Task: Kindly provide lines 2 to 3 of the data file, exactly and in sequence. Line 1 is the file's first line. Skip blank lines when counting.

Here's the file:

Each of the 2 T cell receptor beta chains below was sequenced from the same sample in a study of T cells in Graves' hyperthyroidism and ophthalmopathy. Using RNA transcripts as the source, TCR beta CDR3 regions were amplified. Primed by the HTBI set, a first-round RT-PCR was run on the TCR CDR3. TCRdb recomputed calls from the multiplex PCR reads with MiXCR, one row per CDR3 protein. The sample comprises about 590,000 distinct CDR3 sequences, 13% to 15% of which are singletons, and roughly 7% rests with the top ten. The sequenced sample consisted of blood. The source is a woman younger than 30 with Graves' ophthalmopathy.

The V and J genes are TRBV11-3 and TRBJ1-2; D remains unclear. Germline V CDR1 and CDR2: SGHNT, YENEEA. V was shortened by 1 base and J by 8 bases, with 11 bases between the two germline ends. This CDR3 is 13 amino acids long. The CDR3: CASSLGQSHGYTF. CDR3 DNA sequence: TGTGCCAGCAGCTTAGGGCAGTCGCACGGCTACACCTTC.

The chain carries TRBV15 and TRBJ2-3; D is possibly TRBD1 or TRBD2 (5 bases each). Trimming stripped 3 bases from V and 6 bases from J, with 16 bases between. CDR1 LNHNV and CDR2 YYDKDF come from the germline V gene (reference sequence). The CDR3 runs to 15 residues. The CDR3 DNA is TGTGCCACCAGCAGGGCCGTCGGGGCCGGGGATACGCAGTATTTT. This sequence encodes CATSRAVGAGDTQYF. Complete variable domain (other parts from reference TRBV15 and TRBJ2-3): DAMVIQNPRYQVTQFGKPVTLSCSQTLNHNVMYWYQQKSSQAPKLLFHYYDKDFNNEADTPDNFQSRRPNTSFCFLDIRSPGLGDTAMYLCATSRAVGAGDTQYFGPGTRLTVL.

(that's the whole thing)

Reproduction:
The V and J genes are TRBV11-3 and TRBJ1-2; D remains unclear. Germline V CDR1 and CDR2: SGHNT, YENEEA. V was shortened by 1 base and J by 8 bases, with 11 bases between the two germline ends. This CDR3 is 13 amino acids long. The CDR3: CASSLGQSHGYTF. CDR3 DNA sequence: TGTGCCAGCAGCTTAGGGCAGTCGCACGGCTACACCTTC.

The chain carries TRBV15 and TRBJ2-3; D is possibly TRBD1 or TRBD2 (5 bases each). Trimming stripped 3 bases from V and 6 bases from J, with 16 bases between. CDR1 LNHNV and CDR2 YYDKDF come from the germline V gene (reference sequence). The CDR3 runs to 15 residues. The CDR3 DNA is TGTGCCACCAGCAGGGCCGTCGGGGCCGGGGATACGCAGTATTTT. This sequence encodes CATSRAVGAGDTQYF. Complete variable domain (other parts from reference TRBV15 and TRBJ2-3): DAMVIQNPRYQVTQFGKPVTLSCSQTLNHNVMYWYQQKSSQAPKLLFHYYDKDFNNEADTPDNFQSRRPNTSFCFLDIRSPGLGDTAMYLCATSRAVGAGDTQYFGPGTRLTVL.